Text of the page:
>On Tue, 8 Jul 2003, Daniel Phillips wrote:
>>1. 400ms buffers are hated by users, as was noted previously. They are
>>passable for some applications, but way too laggy for others.
>>2. Even if you are will to have a 400-500 ms buffer, if you can prove that you
>>will always meet that deadline, then it's a realtime system.
>>3. If you can show logically that you will nearly always meet the deadline,
>>it's a soft realtime system. That's what we're after here. From a design
>>standpoint, there are elegant soft realtime systems, and there are sucky
>>4. So how do you propose to "program timings" so that it's really hard to miss
>Having a backup of 400-500ms gives you an average hang-over of 200-250ms
>that are hardly noticeable by a human in this topic. The issue is not if
>you always meet the deadline, the issue is what amount of load will make
>you miss it. If I have to hire five ppl clicking and dragging on my desktop
>to make my player to skip, and it skips, I don't care if it missed the
>deadline. This because my desktop will hardly see that load. But if you
>have a 50-100ms backup, things turns out to be a little bit different.
>If you pretend to run a `make -jUNREAL` and still have the audio not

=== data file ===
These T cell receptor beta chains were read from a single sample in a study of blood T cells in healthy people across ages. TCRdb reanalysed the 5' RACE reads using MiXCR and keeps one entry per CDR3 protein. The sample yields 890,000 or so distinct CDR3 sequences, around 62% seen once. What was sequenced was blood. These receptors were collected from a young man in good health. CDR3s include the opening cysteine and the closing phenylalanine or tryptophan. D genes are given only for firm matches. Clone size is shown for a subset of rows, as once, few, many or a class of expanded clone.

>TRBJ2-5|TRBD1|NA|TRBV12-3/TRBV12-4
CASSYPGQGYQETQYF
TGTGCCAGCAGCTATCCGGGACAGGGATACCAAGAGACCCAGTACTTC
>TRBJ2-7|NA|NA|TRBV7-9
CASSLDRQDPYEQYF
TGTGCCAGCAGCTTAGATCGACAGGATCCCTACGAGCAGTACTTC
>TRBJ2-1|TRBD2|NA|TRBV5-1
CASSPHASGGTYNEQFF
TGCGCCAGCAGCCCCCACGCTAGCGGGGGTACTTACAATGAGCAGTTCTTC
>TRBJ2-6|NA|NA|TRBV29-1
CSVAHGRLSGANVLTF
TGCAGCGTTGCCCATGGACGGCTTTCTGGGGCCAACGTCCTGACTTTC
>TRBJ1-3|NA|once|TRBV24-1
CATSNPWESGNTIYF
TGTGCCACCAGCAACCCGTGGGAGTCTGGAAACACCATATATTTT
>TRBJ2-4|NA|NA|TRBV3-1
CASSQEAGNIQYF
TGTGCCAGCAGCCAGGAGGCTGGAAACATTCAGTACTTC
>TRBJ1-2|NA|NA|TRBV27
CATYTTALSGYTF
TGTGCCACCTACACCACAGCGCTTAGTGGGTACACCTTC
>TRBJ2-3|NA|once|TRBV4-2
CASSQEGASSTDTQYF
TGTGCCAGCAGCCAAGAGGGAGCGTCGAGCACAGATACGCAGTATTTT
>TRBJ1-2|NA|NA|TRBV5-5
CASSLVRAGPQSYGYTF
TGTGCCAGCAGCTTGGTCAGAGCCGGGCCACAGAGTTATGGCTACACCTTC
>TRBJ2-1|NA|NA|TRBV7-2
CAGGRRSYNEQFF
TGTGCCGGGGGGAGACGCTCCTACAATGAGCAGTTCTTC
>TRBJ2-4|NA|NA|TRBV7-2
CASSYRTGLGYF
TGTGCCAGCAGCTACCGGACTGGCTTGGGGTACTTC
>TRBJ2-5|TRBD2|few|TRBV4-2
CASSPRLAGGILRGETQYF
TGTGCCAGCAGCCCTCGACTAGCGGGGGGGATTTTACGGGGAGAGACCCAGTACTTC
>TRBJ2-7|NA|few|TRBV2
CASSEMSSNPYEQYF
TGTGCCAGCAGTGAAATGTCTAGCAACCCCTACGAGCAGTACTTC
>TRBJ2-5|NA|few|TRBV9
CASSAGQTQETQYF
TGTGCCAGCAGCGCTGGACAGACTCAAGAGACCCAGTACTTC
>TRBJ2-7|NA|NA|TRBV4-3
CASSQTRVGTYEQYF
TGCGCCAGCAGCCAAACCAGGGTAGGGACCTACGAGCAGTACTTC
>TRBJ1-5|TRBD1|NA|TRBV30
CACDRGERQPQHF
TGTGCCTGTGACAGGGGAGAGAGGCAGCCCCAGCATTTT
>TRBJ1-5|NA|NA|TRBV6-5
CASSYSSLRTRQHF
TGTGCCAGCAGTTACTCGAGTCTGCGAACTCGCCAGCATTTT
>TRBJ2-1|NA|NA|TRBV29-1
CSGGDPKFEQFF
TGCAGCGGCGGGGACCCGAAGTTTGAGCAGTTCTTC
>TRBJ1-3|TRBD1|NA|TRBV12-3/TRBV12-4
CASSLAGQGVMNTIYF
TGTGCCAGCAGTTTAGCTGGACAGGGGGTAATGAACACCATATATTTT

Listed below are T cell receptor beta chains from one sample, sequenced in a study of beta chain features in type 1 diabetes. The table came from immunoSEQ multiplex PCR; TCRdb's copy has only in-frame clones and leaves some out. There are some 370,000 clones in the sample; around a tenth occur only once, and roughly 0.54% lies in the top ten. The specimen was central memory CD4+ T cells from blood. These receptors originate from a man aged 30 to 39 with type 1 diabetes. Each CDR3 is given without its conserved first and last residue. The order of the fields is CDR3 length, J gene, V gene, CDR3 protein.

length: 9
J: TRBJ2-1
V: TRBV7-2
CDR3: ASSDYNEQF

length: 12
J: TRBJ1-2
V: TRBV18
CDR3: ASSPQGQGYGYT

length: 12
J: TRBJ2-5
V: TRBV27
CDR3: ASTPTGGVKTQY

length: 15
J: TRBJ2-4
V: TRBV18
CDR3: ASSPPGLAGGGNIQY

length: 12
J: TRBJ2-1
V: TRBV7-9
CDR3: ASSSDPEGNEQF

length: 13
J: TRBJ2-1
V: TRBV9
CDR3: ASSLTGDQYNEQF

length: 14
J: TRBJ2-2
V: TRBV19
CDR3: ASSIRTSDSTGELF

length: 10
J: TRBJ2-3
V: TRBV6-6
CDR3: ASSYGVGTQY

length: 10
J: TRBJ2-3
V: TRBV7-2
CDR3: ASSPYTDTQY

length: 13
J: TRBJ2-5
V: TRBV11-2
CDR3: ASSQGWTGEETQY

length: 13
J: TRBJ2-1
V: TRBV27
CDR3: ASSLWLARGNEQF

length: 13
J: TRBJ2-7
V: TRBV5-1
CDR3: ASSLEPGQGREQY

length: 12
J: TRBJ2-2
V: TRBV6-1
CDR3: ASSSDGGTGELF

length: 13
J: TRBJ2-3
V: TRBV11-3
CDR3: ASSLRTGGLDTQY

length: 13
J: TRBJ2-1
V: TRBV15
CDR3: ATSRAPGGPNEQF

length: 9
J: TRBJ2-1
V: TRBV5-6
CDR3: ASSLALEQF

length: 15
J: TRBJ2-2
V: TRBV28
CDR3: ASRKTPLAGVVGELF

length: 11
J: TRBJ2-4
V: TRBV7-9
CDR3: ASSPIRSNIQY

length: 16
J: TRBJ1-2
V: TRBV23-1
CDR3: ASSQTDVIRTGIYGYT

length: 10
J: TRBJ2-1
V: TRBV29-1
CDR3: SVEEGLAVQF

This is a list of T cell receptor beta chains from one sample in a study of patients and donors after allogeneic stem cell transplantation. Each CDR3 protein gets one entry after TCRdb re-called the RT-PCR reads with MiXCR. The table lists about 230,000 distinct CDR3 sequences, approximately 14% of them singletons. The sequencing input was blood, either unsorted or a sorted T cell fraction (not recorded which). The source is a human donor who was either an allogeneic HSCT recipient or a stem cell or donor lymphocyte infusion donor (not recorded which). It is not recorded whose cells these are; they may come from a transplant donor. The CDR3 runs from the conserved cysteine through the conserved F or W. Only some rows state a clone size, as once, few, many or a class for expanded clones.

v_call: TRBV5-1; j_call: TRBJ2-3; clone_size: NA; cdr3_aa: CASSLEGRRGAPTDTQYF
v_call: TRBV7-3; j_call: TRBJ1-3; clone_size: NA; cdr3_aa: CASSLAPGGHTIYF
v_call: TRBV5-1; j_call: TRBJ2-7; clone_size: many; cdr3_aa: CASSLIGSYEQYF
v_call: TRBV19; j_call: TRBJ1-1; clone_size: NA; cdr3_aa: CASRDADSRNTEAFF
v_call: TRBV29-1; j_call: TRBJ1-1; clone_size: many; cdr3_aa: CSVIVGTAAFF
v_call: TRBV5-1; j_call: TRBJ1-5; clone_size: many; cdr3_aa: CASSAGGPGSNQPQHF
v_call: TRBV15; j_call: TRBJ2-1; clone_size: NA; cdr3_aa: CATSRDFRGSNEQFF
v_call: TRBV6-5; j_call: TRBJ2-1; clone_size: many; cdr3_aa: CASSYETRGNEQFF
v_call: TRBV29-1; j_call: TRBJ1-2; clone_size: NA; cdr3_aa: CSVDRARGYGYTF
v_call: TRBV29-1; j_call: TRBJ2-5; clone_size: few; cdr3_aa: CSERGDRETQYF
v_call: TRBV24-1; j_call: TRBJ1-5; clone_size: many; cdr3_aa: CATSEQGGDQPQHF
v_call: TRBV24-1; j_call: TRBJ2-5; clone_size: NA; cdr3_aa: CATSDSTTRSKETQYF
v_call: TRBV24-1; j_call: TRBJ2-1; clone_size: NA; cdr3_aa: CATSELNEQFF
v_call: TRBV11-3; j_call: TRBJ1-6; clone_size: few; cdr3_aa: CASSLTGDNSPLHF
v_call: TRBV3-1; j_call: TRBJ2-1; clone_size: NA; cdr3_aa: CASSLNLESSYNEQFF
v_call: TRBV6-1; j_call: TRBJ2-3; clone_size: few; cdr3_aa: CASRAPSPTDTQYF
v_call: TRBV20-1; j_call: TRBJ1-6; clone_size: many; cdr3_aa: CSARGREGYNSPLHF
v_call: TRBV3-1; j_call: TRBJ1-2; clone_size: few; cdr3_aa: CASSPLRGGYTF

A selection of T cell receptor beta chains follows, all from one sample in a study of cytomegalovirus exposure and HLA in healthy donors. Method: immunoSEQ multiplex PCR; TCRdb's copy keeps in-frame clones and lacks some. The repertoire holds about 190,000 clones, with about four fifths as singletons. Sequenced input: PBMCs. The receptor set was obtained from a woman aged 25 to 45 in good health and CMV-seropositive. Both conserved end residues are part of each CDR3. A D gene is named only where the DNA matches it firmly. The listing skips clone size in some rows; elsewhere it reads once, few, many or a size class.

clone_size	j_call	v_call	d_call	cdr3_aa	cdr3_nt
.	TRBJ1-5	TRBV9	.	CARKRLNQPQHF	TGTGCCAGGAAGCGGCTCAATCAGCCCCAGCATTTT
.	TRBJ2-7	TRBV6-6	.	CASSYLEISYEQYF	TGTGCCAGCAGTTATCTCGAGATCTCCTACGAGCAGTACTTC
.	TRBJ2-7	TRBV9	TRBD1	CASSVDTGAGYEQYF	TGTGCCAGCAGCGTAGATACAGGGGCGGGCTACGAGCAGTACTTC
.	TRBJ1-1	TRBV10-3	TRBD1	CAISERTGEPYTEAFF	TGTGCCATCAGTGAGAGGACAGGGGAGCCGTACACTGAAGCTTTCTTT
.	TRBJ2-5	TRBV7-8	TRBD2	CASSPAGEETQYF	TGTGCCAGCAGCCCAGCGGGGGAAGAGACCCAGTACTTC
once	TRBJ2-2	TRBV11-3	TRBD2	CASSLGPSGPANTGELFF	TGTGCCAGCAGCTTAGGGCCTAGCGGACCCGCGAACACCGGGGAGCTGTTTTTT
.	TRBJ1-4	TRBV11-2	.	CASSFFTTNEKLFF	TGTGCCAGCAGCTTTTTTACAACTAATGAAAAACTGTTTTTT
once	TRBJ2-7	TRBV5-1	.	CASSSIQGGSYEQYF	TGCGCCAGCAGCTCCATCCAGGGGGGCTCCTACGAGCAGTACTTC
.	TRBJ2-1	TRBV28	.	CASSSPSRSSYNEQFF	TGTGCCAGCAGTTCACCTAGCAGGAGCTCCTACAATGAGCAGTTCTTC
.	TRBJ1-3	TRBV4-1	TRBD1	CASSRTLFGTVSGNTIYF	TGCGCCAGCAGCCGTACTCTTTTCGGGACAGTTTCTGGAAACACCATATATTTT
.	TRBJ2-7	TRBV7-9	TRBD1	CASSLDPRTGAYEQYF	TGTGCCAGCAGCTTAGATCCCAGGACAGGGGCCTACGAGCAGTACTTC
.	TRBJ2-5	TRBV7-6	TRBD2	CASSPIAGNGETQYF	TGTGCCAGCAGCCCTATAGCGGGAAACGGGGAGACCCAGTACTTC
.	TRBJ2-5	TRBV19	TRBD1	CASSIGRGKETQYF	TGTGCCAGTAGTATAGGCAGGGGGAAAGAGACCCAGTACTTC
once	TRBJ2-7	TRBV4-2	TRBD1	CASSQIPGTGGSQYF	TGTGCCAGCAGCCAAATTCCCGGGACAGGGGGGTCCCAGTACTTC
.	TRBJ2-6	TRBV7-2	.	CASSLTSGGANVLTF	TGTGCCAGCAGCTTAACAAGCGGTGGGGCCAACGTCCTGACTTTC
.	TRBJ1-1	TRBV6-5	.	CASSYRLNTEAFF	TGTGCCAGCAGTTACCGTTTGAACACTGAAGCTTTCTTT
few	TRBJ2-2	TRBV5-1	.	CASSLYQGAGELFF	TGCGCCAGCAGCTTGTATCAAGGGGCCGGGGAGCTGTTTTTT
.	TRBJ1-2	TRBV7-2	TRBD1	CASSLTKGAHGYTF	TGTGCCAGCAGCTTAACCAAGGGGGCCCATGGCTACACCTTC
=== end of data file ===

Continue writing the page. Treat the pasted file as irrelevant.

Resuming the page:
>skipping it is simply wrong. Running a `make -j20` in my machine shows an
>average of 24 TASK_RUNNING tasks, that even if they're granted with a mere
>40ms timeslice, it'll take a full second before an expired task will see
>the light again. BTW, under such load RealPlayer skips badly, but I don't
>really care since it never did while I was doing all the normal (and many
>extra) stuff I'm doing on my desktop.
I agree some people have some inflated ideas about a desktop workload,
but I'd just point out that if your mp3 player was using say 2% CPU,
it should be able to preempt the make soon after it becomes runnable,
and not have to wait at the end of the queue. It would become a CPU
hog itself if you had 48 other processes running though.
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